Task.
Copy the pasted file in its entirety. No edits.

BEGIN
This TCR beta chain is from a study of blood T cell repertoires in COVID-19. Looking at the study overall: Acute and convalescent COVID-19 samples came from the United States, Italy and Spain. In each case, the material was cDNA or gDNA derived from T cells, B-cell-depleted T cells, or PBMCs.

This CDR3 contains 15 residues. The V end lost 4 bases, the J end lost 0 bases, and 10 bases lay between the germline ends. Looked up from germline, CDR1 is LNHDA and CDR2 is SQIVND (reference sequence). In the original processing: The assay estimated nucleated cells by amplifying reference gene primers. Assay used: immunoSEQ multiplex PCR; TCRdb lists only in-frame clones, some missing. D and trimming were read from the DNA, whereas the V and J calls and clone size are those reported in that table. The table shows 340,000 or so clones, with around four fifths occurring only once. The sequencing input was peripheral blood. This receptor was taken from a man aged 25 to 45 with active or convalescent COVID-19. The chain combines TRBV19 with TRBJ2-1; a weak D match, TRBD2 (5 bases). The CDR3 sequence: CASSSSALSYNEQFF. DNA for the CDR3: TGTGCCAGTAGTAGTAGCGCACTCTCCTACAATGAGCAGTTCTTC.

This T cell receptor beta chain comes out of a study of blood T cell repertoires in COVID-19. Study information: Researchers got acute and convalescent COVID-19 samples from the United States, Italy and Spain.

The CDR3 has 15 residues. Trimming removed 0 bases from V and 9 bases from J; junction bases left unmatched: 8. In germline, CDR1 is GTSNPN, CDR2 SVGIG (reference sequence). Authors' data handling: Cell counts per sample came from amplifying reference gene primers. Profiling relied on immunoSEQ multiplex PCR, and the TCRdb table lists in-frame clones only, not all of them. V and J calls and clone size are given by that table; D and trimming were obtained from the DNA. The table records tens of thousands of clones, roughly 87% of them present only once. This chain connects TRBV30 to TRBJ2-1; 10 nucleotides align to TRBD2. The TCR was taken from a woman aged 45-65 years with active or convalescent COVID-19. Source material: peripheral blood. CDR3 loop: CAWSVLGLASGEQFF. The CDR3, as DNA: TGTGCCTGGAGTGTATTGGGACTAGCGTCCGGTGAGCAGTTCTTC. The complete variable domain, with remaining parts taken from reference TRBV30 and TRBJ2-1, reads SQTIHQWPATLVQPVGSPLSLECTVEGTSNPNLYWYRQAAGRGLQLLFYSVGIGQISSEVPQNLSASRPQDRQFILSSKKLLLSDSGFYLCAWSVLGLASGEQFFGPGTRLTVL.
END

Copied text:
This TCR beta chain is from a study of blood T cell repertoires in COVID-19. Looking at the study overall: Acute and convalescent COVID-19 samples came from the United States, Italy and Spain. In each case, the material was cDNA or gDNA derived from T cells, B-cell-depleted T cells, or PBMCs.

This CDR3 contains 15 residues. The V end lost 4 bases, the J end lost 0 bases, and 10 bases lay between the germline ends. Looked up from germline, CDR1 is LNHDA and CDR2 is SQIVND (reference sequence). In the original processing: The assay estimated nucleated cells by amplifying reference gene primers. Assay used: immunoSEQ multiplex PCR; TCRdb lists only in-frame clones, some missing. D and trimming were read from the DNA, whereas the V and J calls and clone size are those reported in that table. The table shows 340,000 or so clones, with around four fifths occurring only once. The sequencing input was peripheral blood. This receptor was taken from a man aged 25 to 45 with active or convalescent COVID-19. The chain combines TRBV19 with TRBJ2-1; a weak D match, TRBD2 (5 bases). The CDR3 sequence: CASSSSALSYNEQFF. DNA for the CDR3: TGTGCCAGTAGTAGTAGCGCACTCTCCTACAATGAGCAGTTCTTC.

This T cell receptor beta chain comes out of a study of blood T cell repertoires in COVID-19. Study information: Researchers got acute and convalescent COVID-19 samples from the United States, Italy and Spain.

The CDR3 has 15 residues. Trimming removed 0 bases from V and 9 bases from J; junction bases left unmatched: 8. In germline, CDR1 is GTSNPN, CDR2 SVGIG (reference sequence). Authors' data handling: Cell counts per sample came from amplifying reference gene primers. Profiling relied on immunoSEQ multiplex PCR, and the TCRdb table lists in-frame clones only, not all of them. V and J calls and clone size are given by that table; D and trimming were obtained from the DNA. The table records tens of thousands of clones, roughly 87% of them present only once. This chain connects TRBV30 to TRBJ2-1; 10 nucleotides align to TRBD2. The TCR was taken from a woman aged 45-65 years with active or convalescent COVID-19. Source material: peripheral blood. CDR3 loop: CAWSVLGLASGEQFF. The CDR3, as DNA: TGTGCCTGGAGTGTATTGGGACTAGCGTCCGGTGAGCAGTTCTTC. The complete variable domain, with remaining parts taken from reference TRBV30 and TRBJ2-1, reads SQTIHQWPATLVQPVGSPLSLECTVEGTSNPNLYWYRQAAGRGLQLLFYSVGIGQISSEVPQNLSASRPQDRQFILSSKKLLLSDSGFYLCAWSVLGLASGEQFFGPGTRLTVL.